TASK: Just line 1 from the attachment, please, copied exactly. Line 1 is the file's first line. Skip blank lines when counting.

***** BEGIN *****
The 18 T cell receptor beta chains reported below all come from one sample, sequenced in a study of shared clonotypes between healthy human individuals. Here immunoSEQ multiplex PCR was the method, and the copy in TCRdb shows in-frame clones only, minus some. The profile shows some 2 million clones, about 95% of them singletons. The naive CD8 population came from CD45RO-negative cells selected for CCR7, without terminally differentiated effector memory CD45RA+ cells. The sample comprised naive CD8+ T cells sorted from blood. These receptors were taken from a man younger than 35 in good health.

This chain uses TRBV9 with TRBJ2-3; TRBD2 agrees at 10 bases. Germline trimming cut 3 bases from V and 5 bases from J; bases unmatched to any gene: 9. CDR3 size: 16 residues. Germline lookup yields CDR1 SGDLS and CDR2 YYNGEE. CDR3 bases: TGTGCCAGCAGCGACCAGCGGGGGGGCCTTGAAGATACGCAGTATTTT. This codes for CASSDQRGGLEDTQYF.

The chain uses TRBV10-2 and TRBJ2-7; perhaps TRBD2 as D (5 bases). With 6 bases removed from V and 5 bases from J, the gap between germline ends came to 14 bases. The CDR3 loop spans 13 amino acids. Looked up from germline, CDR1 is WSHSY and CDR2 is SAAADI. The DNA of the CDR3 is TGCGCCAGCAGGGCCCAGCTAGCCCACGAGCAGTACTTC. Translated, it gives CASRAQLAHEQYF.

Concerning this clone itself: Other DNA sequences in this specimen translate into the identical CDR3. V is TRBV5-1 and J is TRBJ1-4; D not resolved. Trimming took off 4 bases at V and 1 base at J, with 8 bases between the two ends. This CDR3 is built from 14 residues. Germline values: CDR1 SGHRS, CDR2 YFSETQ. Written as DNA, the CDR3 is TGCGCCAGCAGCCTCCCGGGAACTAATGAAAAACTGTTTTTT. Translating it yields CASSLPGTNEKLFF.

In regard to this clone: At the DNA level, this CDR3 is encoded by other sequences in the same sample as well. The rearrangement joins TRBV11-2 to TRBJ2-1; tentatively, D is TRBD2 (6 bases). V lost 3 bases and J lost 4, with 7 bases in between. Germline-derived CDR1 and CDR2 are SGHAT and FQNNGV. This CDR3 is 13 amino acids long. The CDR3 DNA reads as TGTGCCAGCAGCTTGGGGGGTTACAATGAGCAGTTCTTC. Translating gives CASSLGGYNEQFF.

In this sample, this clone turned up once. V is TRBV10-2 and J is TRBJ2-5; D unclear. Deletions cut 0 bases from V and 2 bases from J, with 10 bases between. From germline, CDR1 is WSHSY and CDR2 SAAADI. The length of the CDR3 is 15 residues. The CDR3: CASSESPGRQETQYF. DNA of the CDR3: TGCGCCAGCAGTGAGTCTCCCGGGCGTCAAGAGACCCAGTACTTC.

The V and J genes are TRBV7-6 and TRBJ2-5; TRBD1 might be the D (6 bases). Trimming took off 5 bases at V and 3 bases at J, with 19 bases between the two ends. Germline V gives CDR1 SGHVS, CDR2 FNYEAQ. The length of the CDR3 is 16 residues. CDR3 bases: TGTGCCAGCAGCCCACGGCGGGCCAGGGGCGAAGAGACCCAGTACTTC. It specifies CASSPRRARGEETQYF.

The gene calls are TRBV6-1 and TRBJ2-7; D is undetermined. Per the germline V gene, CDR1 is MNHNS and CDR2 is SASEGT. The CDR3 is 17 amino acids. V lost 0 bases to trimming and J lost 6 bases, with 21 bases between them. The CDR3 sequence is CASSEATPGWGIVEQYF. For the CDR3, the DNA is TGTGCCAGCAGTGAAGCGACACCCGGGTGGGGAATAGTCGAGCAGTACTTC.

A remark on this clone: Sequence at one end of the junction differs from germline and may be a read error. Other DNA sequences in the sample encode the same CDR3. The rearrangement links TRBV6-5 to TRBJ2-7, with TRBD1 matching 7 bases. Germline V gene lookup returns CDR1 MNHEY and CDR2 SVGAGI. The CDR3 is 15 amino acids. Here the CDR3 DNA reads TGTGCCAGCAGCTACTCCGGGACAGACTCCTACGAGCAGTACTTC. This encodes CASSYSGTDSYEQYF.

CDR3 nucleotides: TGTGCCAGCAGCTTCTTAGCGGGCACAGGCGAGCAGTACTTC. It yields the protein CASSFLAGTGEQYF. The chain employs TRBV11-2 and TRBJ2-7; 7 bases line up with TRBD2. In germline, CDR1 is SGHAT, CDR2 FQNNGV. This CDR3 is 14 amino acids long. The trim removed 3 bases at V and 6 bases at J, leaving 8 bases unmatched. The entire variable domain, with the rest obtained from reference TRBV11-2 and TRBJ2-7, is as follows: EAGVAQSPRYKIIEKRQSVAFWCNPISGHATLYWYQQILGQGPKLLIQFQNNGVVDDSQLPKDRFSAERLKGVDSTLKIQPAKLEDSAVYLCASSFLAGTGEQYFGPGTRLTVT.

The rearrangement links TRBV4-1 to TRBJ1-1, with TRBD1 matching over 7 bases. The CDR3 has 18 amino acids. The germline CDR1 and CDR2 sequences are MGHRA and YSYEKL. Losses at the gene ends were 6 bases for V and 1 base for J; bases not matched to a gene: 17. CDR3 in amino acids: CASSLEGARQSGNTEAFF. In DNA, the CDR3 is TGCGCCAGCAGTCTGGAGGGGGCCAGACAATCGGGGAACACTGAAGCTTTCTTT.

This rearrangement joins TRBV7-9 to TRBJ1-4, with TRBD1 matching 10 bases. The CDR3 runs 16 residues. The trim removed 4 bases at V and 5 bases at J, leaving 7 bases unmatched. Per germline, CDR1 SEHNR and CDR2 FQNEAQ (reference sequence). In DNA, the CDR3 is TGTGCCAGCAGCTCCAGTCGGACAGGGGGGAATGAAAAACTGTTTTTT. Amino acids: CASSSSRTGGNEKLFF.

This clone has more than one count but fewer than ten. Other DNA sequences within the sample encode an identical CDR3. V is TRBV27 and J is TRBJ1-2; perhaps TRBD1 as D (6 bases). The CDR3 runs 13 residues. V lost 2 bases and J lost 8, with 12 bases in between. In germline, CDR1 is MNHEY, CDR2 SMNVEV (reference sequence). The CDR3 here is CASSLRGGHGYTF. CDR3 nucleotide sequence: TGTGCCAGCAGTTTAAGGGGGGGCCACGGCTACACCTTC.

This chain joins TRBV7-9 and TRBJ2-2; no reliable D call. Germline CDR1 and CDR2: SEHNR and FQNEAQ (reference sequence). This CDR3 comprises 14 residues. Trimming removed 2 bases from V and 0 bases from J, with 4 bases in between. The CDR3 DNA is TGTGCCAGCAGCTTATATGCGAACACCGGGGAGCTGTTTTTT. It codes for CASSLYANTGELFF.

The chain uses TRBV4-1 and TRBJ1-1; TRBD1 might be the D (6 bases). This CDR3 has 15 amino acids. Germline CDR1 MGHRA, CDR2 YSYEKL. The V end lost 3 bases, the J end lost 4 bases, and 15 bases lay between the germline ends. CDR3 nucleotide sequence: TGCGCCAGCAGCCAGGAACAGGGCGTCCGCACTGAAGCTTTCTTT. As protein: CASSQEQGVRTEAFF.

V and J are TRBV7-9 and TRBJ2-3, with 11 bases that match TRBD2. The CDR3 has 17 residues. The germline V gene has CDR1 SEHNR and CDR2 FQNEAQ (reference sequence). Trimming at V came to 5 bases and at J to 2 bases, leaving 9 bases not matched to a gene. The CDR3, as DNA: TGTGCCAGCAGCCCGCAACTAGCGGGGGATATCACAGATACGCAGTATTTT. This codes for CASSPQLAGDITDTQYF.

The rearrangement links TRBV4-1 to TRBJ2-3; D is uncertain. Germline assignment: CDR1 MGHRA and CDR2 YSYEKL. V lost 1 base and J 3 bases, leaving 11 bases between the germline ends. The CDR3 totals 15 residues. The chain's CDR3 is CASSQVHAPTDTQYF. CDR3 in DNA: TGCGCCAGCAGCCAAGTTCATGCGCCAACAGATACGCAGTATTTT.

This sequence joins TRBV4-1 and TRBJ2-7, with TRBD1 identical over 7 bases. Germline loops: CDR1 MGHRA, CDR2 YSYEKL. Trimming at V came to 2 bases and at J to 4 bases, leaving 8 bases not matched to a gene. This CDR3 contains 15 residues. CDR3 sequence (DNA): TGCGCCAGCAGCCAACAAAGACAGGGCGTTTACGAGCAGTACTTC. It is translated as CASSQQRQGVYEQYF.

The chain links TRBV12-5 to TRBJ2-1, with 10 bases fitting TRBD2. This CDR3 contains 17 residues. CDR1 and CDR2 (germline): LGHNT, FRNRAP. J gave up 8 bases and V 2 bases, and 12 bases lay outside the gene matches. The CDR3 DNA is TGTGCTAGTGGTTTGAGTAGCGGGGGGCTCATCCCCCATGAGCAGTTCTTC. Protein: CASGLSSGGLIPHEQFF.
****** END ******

The 18 T cell receptor beta chains reported below all come from one sample, sequenced in a study of shared clonotypes between healthy human individuals. Here immunoSEQ multiplex PCR was the method, and the copy in TCRdb shows in-frame clones only, minus some. The profile shows some 2 million clones, about 95% of them singletons. The naive CD8 population came from CD45RO-negative cells selected for CCR7, without terminally differentiated effector memory CD45RA+ cells. The sample comprised naive CD8+ T cells sorted from blood. These receptors were taken from a man younger than 35 in good health.